In FIG. 11, a multiplier 1411 multiplies the side panel signal YS by a weighting function W in the overlap regions, as illustrated by the associated waveform, before signal YS is applied to an adder 1415. Similarly, a multiplier 1412 multiplies the center panel signal YC by a complementary weighting function (1-W) in the overlap regions, as illustrated by its associated waveform, before the signal YC is applied to the adder 1415. These weighting functions exhibit a linear ramp-type characteristic over the overlap regions and have values between 0 and 1. They may be realized, for example by a combination of a sample counter (not shown) which addresses a ROM containing sample values representing the weighting functions. The output signal of the adder 1415 is the spliced widescreen luminance signal YF'0.
Referring to FIG. 3, in a first embodiment of the invention, the signal YF'0 is presumed to be applied directly to a digital to analog converter (DAC) 354 which is responsive to the clock signal CK4 for producing a widescreen luminance signal Y0 at an output terminal 355 and, to the luminance input terminal of a conventional multi-channel VCR 358. The luminance signal Y0 has a bandwidth of 5 MHz. This approximately conforms to the 4.2 MHz bandwidth of an NTSC luminance signal. The widescreen signals IF' and QF' in this first embodiment of the invention are applied to a conventional quadrature modulator 348 which generates a sampled data widescreen chrominance signal, CF'.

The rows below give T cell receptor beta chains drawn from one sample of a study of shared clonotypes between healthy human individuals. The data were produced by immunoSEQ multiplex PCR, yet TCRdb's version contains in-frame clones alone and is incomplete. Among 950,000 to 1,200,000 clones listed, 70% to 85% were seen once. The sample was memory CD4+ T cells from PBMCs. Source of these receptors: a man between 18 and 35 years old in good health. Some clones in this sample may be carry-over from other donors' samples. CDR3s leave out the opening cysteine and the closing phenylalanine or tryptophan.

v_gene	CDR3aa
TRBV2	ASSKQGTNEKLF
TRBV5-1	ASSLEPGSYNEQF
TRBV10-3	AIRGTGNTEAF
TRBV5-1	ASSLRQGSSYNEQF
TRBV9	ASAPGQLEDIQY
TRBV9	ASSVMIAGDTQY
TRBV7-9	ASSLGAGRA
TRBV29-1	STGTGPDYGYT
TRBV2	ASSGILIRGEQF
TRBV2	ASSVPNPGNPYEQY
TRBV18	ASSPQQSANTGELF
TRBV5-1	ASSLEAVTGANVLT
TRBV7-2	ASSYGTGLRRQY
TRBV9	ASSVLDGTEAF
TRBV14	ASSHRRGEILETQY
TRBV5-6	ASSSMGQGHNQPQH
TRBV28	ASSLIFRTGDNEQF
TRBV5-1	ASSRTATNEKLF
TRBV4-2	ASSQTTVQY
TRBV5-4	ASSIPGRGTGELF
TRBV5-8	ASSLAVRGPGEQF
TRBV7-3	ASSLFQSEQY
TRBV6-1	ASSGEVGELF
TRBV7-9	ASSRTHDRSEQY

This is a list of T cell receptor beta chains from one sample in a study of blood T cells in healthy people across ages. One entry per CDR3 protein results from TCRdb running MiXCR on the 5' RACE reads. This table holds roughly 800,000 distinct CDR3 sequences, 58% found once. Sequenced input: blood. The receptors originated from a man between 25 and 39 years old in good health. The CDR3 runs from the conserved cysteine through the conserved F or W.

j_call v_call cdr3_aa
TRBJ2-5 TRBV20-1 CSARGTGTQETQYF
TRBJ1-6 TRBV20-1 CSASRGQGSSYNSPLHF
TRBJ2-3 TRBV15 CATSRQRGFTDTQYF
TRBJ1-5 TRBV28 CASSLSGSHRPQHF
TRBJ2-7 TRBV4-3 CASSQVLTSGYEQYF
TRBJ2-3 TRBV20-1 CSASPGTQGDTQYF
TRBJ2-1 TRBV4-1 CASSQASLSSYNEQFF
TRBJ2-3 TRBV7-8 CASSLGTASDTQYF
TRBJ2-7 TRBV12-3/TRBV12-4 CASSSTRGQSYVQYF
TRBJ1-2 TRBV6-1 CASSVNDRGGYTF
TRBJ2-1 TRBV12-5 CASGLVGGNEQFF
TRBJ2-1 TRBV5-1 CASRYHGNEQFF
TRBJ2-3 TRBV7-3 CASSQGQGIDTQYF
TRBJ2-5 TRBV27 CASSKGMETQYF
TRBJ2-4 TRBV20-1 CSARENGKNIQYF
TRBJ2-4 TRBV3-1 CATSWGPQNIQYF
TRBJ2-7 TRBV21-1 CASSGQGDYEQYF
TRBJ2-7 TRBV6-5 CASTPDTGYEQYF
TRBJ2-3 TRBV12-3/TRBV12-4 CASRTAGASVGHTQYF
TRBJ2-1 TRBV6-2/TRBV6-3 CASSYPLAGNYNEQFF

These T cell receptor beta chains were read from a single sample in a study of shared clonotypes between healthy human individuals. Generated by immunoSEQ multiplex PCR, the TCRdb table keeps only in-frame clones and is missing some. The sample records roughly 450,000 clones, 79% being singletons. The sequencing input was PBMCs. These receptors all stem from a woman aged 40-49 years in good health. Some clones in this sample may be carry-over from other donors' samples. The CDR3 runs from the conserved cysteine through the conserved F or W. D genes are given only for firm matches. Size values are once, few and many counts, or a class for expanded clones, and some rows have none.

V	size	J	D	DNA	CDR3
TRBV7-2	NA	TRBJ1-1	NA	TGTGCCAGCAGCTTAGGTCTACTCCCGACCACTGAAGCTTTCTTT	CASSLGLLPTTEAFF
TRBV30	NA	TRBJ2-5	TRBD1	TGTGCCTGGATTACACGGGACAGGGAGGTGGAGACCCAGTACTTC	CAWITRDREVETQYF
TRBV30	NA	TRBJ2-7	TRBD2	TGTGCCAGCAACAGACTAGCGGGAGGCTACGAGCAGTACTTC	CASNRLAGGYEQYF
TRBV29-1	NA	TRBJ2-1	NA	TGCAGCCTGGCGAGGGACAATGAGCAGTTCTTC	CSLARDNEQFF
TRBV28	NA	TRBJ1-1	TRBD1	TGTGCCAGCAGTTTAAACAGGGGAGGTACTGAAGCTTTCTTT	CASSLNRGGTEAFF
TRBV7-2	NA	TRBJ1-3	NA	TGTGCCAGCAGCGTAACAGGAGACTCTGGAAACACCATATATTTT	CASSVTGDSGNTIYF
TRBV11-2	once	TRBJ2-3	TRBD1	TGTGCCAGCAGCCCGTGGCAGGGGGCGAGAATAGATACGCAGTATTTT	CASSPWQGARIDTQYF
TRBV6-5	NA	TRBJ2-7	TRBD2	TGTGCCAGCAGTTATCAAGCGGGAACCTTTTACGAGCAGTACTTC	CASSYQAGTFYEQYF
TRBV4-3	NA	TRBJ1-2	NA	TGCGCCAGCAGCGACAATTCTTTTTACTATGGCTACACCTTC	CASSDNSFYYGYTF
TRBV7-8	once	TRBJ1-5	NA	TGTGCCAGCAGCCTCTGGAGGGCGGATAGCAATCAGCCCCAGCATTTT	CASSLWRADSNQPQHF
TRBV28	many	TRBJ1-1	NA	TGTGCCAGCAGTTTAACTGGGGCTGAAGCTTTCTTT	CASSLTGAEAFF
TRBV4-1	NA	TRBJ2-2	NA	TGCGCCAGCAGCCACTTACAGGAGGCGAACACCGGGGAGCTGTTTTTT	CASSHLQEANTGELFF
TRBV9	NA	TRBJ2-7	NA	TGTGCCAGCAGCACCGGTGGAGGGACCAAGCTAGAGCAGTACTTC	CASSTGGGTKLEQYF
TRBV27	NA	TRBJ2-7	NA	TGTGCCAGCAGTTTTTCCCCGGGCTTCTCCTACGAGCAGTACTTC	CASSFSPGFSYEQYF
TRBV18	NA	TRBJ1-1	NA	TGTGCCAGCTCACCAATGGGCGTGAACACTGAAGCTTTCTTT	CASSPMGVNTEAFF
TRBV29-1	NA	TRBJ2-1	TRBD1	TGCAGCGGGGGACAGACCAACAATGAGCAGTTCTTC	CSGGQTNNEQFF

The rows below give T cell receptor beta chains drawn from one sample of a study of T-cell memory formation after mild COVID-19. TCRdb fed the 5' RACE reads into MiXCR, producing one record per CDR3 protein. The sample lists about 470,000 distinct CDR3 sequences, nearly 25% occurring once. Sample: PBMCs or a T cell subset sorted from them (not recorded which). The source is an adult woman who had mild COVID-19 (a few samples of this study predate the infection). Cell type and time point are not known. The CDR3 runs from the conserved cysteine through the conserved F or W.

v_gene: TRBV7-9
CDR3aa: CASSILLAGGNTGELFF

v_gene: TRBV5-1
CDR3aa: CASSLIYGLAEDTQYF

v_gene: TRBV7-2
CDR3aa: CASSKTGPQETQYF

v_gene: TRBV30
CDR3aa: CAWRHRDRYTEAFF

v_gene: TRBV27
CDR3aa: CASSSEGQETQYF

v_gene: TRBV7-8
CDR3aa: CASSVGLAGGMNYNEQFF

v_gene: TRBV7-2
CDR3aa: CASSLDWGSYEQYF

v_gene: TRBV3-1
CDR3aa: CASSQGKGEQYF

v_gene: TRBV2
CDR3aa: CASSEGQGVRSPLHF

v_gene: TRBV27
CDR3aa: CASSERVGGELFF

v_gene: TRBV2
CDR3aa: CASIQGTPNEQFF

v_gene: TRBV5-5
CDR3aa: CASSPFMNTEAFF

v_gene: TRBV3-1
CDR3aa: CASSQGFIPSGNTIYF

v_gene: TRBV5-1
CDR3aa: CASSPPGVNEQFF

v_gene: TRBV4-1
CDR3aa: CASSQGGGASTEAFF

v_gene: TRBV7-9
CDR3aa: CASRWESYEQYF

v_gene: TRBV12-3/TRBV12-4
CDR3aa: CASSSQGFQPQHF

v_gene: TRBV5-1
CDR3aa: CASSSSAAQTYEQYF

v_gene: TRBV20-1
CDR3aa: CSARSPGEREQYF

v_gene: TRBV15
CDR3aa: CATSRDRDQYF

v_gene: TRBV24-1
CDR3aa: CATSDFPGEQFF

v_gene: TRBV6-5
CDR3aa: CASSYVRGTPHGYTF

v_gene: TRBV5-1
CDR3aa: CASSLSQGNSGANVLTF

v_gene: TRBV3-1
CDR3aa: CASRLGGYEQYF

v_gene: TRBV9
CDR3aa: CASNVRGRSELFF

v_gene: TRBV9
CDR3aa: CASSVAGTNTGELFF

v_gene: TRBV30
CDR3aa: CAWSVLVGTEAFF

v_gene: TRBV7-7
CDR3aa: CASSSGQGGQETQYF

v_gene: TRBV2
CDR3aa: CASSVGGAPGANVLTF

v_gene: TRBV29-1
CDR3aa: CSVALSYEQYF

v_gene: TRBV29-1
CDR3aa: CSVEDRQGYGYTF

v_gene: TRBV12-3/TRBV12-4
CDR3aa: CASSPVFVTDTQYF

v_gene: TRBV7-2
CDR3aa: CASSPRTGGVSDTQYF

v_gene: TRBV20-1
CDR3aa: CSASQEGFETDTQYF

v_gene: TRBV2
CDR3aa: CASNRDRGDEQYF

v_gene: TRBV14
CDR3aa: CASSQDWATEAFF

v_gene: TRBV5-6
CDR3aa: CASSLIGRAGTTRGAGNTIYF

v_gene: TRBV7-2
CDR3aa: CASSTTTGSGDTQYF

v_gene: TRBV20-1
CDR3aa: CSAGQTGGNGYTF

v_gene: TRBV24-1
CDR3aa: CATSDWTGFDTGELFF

Circuitry suitable for use as the modulator 348 is shown in FIG. 12. In FIG. 12, the circles at the clock signal input terminals of latches 910 and 914 indicate that these latches are responsive to the complement of the clock signal ICK. An inverting latch 916 includes a twos complementer in its output circuitry to provide a complemented version of its latched value as its output value. The operation of the circuitry shown in FIG. 12 is the inverse of that of the demodulator described above in reference to FIG. 8.
The signal CF' provided by the modulator 348 is presumed to be applied directly to a DAC 356 which operates in the same manner as the DAC 354 to provide an analog wideband chrominance signal, C0, at an output terminal 357 and to the chrominance signal input terminal of the conventional multi-channel VCR 358. As used in this application, the term multi-channel VCR means a VCR which accepts component signals for recording and which provides the component signals as output signals during playback. The currently available S-VHS and ED-Beta VCR are examples of multi-channel VCR's.